To Calver Salmon to be eaten hot or cold

Preparation info

  • Difficulty


Appears in

The Accomplisht Cook

By Robert May

Published 1660

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Chine it, and cut each side into two or three peices according to the bigness, wipe it clean from the blood and not wash it; then have as much wine and water as you imagine will cover it, make the liquor boil, and put in a good handful of salt; when the liquor boils put in the salmon, and boil it up quick with a quart of white-wine vinegar, keep up the fire stiff to the last, and being througly boil’d, which will be in the space of half an hour or less, then take it off the fire and let it cool, take it up into broad bottomed earthen pans, and being quite cold, which will be in a day, a night, or twelve hours, then put in the liquor to it, and so keep it.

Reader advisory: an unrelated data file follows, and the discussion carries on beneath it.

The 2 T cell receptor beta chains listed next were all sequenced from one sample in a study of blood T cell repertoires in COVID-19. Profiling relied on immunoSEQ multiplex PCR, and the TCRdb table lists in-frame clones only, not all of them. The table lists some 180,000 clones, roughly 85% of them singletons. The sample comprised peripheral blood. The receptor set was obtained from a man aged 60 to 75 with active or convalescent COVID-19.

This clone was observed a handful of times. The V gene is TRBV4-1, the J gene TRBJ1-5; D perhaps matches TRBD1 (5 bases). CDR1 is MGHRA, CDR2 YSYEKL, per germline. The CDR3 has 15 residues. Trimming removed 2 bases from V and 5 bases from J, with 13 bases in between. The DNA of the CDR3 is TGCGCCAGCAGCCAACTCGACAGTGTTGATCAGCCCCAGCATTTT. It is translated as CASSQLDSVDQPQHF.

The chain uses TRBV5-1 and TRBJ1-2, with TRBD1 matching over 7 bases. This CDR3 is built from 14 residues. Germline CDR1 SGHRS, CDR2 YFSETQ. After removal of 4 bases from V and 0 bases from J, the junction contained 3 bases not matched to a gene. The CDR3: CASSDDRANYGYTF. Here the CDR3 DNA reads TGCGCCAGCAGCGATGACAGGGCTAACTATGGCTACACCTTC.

Some will boil in the liquor some rosemary bound up in a bundle hard, two or three cloves, two races of slic’t ginger, three or four blades of large mace, and a lemon peel. Others will boil it in beer only.

Or you may serve it being hot, and dish it on sippets in a clean scowred dish; dish it round the dish or in pieces and garnish it with slic’t ginger, large mace, a clove or two, gooseberries, grapes, barberries, slic’t lemon, fryed parsley, ellicksaders, sage, or spinage fried.

To make sauce for the foresaid salmon, beat some butter up thick with a little fair water, put 2 or three yolks of eggs dissolved into it, with a little of the liquor, grated nutmeg, and some slic’t lemon, pour it on the salmon, and garnish the dish with fine searsed manchet, barberries, slic’t lemon, and some spices, and fryed greens as aforesaid.